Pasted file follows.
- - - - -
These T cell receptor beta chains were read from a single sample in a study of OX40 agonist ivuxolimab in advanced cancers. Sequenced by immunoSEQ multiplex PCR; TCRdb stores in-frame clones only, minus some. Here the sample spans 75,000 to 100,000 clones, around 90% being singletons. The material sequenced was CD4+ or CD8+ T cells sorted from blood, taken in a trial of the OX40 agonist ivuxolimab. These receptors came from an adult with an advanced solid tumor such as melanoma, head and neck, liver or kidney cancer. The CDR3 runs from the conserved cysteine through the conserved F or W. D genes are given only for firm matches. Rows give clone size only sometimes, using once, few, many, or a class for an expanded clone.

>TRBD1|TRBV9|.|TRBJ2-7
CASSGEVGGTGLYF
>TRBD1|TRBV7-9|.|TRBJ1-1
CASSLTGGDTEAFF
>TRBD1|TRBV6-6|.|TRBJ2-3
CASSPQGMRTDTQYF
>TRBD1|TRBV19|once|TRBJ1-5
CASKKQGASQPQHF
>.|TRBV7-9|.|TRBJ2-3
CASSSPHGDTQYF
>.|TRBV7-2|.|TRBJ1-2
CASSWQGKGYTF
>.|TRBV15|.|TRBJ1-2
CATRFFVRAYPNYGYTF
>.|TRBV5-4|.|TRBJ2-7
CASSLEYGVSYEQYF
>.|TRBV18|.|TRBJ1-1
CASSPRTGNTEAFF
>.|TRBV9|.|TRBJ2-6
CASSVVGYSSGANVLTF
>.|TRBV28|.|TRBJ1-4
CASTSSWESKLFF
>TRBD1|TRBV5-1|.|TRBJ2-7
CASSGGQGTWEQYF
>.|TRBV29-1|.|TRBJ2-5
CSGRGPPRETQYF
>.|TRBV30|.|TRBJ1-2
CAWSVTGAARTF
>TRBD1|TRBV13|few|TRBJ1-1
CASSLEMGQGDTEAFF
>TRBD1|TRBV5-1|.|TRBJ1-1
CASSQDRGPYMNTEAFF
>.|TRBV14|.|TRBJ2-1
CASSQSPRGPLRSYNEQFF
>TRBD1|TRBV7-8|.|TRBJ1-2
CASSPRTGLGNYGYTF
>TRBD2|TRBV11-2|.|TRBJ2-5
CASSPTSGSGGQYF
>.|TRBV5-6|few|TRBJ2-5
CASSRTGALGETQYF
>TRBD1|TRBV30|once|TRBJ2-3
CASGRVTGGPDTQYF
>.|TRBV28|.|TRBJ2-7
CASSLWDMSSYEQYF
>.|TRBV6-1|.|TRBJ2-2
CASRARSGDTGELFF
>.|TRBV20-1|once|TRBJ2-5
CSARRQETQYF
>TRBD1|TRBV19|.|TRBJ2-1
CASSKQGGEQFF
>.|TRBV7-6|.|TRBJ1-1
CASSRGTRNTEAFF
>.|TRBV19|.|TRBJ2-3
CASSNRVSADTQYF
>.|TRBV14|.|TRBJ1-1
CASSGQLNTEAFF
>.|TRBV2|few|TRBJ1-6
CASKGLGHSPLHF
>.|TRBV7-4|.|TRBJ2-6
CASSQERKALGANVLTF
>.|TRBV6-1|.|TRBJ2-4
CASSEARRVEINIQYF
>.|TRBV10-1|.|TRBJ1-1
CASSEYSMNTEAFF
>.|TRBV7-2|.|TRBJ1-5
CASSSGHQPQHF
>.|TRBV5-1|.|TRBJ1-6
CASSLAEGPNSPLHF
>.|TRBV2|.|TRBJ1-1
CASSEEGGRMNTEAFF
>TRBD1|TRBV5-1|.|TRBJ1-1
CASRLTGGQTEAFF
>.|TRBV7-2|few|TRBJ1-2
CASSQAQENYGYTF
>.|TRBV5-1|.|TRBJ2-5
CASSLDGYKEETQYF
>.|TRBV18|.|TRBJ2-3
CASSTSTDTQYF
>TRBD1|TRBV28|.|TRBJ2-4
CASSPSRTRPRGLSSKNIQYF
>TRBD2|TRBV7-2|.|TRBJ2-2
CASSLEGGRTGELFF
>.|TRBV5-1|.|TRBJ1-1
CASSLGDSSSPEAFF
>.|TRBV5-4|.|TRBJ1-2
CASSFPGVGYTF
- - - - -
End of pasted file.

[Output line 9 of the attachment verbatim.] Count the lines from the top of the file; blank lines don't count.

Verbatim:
CASKKQGASQPQHF